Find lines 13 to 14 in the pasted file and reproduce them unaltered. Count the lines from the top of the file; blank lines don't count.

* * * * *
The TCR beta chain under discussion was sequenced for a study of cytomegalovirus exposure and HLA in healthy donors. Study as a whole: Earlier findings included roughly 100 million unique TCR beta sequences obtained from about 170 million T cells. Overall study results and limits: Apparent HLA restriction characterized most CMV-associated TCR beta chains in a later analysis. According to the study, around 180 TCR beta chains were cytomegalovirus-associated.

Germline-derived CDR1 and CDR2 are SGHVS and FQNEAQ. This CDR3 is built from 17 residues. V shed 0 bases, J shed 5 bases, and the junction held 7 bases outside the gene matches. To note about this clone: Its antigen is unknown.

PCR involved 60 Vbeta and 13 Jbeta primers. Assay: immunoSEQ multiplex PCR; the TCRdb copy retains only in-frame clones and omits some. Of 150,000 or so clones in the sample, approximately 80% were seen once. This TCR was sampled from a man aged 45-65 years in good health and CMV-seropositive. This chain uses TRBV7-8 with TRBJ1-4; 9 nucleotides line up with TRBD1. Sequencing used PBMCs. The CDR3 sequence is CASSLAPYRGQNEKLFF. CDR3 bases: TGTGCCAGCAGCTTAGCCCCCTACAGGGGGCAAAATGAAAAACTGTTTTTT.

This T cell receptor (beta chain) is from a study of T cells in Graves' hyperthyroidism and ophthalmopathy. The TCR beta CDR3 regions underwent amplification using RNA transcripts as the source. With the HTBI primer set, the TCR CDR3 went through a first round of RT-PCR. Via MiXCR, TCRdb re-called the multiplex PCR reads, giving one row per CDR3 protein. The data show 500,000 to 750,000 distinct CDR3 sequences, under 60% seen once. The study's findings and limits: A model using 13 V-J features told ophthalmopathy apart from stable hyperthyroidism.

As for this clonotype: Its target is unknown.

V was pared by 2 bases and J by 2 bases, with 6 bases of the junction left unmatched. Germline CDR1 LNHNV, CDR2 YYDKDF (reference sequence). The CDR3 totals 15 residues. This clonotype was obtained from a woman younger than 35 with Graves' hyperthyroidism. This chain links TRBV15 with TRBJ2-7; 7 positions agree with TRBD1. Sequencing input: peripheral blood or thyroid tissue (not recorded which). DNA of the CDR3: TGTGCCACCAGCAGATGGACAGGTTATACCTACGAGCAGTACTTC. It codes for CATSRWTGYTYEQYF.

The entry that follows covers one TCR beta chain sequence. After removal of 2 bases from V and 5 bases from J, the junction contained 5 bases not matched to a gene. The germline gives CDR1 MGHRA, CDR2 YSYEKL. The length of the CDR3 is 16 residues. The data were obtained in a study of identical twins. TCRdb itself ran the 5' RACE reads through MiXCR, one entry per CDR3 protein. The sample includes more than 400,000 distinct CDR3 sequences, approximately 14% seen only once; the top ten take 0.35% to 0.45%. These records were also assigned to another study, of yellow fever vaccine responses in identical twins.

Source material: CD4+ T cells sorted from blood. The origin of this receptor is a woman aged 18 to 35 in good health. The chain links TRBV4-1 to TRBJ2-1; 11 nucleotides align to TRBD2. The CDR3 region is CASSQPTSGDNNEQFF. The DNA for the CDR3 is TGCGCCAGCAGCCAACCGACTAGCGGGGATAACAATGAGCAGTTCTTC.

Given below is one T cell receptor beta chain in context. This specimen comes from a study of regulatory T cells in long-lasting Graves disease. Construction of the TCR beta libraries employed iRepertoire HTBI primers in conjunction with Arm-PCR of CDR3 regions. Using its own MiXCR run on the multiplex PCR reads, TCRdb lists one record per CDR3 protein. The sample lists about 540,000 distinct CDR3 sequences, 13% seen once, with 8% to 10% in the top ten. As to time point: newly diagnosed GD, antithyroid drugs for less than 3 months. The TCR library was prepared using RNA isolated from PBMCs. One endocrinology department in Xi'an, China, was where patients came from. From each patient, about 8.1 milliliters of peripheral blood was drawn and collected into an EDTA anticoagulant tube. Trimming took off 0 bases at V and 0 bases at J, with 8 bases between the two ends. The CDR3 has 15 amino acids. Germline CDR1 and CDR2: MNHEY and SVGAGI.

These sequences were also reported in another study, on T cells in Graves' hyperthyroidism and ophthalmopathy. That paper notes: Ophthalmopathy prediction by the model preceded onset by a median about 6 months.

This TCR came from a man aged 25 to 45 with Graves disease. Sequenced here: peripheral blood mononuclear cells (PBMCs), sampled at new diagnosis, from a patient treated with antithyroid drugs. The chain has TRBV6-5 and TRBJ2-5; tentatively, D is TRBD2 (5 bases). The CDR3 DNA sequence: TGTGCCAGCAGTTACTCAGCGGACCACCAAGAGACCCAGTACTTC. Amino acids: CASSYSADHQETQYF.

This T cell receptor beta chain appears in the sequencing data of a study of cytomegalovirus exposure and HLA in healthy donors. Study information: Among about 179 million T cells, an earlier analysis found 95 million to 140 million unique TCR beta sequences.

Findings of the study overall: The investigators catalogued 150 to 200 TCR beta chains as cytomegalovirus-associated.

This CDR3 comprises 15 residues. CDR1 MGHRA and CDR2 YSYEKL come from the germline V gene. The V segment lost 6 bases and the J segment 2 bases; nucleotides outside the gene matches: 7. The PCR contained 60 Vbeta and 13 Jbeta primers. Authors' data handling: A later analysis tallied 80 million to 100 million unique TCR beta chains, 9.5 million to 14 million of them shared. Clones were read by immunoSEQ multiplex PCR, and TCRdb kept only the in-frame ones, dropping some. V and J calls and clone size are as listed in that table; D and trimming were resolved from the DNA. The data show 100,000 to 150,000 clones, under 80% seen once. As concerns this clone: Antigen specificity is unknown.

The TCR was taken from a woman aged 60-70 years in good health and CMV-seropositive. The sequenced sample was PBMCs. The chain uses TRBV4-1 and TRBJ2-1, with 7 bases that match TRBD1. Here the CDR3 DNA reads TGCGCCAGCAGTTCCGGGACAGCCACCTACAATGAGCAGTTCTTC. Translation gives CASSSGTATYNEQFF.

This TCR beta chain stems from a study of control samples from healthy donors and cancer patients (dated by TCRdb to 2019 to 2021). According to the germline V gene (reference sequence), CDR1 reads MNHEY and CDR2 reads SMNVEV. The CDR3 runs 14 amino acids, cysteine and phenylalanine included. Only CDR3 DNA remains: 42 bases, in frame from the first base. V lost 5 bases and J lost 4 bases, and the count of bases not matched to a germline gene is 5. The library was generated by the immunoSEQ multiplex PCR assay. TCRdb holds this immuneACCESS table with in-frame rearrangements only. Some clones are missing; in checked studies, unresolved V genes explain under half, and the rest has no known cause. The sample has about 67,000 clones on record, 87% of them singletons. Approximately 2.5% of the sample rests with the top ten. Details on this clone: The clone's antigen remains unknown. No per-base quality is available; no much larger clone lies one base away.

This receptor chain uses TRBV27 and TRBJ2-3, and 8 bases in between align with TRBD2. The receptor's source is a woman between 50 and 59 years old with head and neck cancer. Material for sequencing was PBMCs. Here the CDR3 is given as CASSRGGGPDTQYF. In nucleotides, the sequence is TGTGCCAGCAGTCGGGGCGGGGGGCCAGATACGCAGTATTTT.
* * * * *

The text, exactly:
Findings of the study overall: The investigators catalogued 150 to 200 TCR beta chains as cytomegalovirus-associated.

This CDR3 comprises 15 residues. CDR1 MGHRA and CDR2 YSYEKL come from the germline V gene. The V segment lost 6 bases and the J segment 2 bases; nucleotides outside the gene matches: 7. The PCR contained 60 Vbeta and 13 Jbeta primers. Authors' data handling: A later analysis tallied 80 million to 100 million unique TCR beta chains, 9.5 million to 14 million of them shared. Clones were read by immunoSEQ multiplex PCR, and TCRdb kept only the in-frame ones, dropping some. V and J calls and clone size are as listed in that table; D and trimming were resolved from the DNA. The data show 100,000 to 150,000 clones, under 80% seen once. As concerns this clone: Antigen specificity is unknown.